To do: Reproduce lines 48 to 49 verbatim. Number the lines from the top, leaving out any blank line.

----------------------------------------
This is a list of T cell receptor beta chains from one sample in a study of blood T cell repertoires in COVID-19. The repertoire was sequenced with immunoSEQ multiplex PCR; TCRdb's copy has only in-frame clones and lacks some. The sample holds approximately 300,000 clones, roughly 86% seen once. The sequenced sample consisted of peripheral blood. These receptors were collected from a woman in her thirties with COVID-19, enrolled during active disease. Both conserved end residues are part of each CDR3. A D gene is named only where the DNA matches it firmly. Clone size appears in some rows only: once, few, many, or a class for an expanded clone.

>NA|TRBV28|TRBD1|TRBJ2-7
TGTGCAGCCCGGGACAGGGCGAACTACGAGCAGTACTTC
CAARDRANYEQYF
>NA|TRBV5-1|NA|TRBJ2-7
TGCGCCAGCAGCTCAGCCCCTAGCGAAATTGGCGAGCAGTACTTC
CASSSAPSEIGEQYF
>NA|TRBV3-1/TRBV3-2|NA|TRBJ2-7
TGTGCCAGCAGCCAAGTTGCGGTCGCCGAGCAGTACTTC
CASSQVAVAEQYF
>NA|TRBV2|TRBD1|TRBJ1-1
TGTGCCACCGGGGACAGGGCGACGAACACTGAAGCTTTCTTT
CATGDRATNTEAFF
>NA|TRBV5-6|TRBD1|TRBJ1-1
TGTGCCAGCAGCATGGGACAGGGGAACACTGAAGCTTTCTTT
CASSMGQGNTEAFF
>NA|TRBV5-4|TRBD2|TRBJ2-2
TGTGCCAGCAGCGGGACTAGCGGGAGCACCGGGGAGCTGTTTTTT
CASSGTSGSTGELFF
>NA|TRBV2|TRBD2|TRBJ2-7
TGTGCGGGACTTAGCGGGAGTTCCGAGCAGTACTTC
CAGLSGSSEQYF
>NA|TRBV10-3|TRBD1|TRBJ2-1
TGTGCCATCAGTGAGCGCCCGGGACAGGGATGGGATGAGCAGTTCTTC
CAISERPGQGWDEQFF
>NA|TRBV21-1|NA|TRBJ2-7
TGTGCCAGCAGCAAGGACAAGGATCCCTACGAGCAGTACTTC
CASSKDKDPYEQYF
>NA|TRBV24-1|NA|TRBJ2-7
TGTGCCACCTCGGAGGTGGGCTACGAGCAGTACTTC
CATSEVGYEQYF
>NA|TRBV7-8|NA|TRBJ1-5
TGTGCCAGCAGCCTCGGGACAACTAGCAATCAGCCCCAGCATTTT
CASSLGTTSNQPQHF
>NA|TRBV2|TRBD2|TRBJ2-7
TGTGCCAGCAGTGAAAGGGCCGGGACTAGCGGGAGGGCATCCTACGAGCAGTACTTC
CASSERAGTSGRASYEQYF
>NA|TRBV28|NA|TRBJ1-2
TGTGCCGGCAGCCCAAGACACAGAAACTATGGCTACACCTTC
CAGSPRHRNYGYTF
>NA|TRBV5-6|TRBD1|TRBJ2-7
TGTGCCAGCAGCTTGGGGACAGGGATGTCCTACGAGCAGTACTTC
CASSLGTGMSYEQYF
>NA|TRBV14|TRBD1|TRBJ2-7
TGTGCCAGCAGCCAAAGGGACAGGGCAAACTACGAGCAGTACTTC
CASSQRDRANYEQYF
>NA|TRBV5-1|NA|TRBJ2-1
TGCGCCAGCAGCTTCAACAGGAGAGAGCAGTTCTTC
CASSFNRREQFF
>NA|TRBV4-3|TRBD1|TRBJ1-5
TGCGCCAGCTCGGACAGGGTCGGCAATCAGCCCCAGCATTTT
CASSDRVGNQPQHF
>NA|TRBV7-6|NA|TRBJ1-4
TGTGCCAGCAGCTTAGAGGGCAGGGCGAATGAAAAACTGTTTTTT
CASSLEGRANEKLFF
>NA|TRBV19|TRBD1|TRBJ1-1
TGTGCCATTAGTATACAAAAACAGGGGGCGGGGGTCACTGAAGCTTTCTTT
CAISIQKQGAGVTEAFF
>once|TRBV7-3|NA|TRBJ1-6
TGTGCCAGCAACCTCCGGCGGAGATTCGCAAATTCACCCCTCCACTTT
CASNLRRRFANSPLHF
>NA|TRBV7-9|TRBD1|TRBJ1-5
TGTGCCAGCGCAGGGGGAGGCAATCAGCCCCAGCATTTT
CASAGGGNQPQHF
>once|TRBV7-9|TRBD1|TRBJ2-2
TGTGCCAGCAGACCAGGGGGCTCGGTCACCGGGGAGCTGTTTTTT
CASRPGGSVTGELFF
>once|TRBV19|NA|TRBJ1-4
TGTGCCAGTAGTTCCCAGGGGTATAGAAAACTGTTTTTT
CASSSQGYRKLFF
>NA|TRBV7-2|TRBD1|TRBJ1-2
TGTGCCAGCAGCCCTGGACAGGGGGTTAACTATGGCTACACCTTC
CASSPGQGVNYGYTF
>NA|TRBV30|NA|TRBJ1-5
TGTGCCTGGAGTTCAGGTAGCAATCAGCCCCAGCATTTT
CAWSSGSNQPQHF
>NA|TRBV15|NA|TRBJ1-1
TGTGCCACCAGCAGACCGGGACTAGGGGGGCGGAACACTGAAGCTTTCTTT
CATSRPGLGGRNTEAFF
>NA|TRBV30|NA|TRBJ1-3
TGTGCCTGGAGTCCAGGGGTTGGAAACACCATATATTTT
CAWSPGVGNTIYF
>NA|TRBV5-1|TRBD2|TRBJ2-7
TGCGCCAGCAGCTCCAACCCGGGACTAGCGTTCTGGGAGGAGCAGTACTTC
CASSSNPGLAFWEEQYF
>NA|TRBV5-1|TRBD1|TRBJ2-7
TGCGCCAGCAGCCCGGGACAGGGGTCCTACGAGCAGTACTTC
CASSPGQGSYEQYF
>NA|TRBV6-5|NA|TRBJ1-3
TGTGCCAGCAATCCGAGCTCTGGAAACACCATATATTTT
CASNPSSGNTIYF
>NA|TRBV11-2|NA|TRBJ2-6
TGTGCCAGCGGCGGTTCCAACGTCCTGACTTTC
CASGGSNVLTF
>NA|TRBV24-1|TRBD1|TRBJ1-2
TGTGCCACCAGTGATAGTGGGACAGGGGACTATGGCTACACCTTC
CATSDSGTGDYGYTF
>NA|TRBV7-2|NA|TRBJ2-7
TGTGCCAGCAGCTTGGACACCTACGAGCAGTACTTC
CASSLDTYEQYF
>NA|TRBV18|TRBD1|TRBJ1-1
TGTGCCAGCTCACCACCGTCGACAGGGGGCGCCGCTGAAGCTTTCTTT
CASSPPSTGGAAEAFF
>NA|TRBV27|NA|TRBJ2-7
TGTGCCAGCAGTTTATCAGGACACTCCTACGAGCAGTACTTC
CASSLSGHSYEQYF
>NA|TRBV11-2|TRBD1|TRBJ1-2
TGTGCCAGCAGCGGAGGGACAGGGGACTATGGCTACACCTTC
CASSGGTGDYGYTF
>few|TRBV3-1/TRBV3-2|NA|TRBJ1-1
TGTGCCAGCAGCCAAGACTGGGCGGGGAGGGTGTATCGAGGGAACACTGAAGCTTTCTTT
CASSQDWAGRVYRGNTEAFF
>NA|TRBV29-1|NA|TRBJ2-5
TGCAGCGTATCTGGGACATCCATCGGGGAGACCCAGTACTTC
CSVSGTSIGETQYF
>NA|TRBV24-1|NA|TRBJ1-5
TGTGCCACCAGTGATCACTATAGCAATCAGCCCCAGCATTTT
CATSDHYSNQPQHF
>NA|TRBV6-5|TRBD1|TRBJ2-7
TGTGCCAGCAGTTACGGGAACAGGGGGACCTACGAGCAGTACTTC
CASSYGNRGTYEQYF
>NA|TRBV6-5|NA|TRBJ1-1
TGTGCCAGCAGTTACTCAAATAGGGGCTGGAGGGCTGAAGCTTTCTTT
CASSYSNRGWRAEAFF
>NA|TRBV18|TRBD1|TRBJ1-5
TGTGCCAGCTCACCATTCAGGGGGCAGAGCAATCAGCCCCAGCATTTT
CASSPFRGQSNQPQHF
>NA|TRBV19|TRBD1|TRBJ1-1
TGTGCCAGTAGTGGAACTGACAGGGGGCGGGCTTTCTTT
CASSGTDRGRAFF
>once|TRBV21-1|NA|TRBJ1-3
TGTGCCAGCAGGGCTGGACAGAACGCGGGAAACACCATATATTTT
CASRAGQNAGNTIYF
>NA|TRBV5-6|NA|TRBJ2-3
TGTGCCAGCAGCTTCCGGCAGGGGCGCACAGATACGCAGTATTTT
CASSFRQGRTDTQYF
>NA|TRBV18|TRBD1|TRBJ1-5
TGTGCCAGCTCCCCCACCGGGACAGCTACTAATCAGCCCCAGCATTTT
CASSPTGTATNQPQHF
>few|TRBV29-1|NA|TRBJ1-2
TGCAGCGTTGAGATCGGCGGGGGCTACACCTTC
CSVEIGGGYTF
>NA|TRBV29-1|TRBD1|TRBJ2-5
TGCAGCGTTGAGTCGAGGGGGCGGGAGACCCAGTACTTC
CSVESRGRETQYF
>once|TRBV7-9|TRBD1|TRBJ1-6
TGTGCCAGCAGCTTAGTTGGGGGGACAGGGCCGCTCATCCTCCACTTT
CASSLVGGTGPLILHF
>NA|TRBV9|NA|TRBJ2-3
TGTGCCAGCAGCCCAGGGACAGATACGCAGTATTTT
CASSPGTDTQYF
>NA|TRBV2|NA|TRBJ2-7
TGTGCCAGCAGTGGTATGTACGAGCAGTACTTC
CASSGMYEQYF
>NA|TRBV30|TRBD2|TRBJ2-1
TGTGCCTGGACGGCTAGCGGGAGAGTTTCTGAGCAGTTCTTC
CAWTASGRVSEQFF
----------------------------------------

TGCGCCAGCAGCTTCAACAGGAGAGAGCAGTTCTTC
CASSFNRREQFF